The Debate

New Report Could Offer Clues to Hillary Clinton’s China Policy

Recent Features

The Debate

New Report Could Offer Clues to Hillary Clinton’s China Policy

A new report on US-China relations could provide insight into what Hillary Clinton’s China policy would be as president.

A new report jointly issued by a prominent U.S. and Hong Kong think tank could offer clues into what U.S. China policy might look like if Hillary Clinton is elected president in 2016.

The report—entitled U.S.-China Relations: Toward a New Model of Major Power Relationship—was jointly published the Center for American Progress, a highly influential Democratic think tank in Washington, D.C., and the China-U.S. Exchange Foundation, a Hong-Kong-based organization established by Tung Chee Hwa, the first Chief Executive of Hong Kong following its return to Chinese control., to promote closer U.S-China relations.

The report came about as a result of a Track II dialogue of prominent former officials, business leaders, and academics from the U.S. and China. The objective of the report and its accompanying working papers is to describe how the U.S. and China can establish a “new type of major power relations.”

Chinese President Xi Jinping first called for a “new type of major power relations” in the spring of 2012, months before taking the helm of the Chinese Communist Party. Although the exact meaning of the phrase, like most of those emanating from the senior Chinese leadership, hasn’t always been clear, U.S. officials have embraced the goal enthusiastically.

The new report recommends steps that could be taken to help create a new type of major power relationship. The main recommendations of the report detail ways the U.S. and China can cooperate at the international, regional and bilateral levels.

At the international level, the report calls for China and the U.S. to work together “to strengthen the international architecture of institutions and rules,” as well as establish international rules and institutions in some areas where there aren’t many, such as cybersecurity. Regionally, the report recommends that Beijing and Washington create regional mechanisms for development assistance, establish trilateral dialogues with other important Asian powers, and ultimately seek to combine their separate trade efforts to create a region-wide, high-standards free trade agreement.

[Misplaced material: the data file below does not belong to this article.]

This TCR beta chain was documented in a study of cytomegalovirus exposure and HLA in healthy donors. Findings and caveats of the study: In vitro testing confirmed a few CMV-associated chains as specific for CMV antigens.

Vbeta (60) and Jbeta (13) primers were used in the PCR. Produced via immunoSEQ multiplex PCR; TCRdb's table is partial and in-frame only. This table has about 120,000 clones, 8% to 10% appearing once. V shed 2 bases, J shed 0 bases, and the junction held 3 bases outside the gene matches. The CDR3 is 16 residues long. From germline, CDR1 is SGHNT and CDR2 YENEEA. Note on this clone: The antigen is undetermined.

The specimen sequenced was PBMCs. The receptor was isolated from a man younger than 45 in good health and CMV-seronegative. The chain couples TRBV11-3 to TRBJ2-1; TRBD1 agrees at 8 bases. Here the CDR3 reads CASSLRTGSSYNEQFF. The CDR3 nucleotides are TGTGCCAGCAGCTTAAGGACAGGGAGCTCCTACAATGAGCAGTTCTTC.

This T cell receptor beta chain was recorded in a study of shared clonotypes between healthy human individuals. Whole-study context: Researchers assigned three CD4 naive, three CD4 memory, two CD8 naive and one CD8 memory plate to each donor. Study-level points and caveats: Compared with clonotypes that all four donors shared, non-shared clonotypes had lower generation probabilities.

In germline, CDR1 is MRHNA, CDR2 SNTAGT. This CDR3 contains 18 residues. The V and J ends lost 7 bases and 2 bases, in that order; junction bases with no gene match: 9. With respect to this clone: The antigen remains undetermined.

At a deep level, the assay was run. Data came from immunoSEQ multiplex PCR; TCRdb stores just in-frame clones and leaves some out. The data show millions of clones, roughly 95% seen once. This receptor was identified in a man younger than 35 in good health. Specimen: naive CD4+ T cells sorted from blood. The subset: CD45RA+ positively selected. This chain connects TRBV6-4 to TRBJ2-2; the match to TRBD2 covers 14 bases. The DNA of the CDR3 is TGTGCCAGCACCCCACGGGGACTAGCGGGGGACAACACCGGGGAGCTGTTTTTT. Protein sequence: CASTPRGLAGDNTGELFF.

The much more expansive list of bilateral areas of cooperation focuses heavily on efforts to create greater support for strong U.S.-China ties within each respective country. Thus, the report calls on senior leaders from both countries to better explain the benefits of the bilateral relationship to their domestic audiences, as well as expanding the number of “communities of interest” that have a direct stake in close U.S.-China ties.

Toward that end the report states: “We propose to U.S. and Chinese policy makers and concerned leaders that the two countries work intensively on issues where mutual interests can be readily identified and cooperation can be practically substantiated. That will help demonstrate to the American and Chinese general public that building a new model of major power relations can bring immediate and direct benefits.”

The report is most notable because of the prominence of the members of the U.S. and Chinese delegations that jointly produced the report (albeit the report features a disclaimer that not every individual necessarily agrees with every proposal).

The co-chairs of the delegations were the aforementioned Tung Chee Hwa and John Podesta, a former chief of staff to President Bill Clinton and more recently a political aide in the Obama White House. The Chinese delegates are almost entirely academics, however, many of them—such as Wang Jisi and Yang Jiemian—are especially influential ones.

Notably, many members of the U.S. delegation formerly worked for or otherwise have close ties to the Clinton family, raising the possibility that the report might hold clues as to how Hillary Clinton might manage U.S. China policy should she be elected president in 2016.

The Center for American Progress (CAP) itself was created by John Podesta in 2003 to serve as a Democratic counterweight to the many prominent conservative U.S. think tanks. Although many of its analysts have gone on to serve in the Obama administration in various capacities, the think tank, much like Podesta, who served as CAP’s president and CEO for many years, is often closely associated with the Clinton political sphere.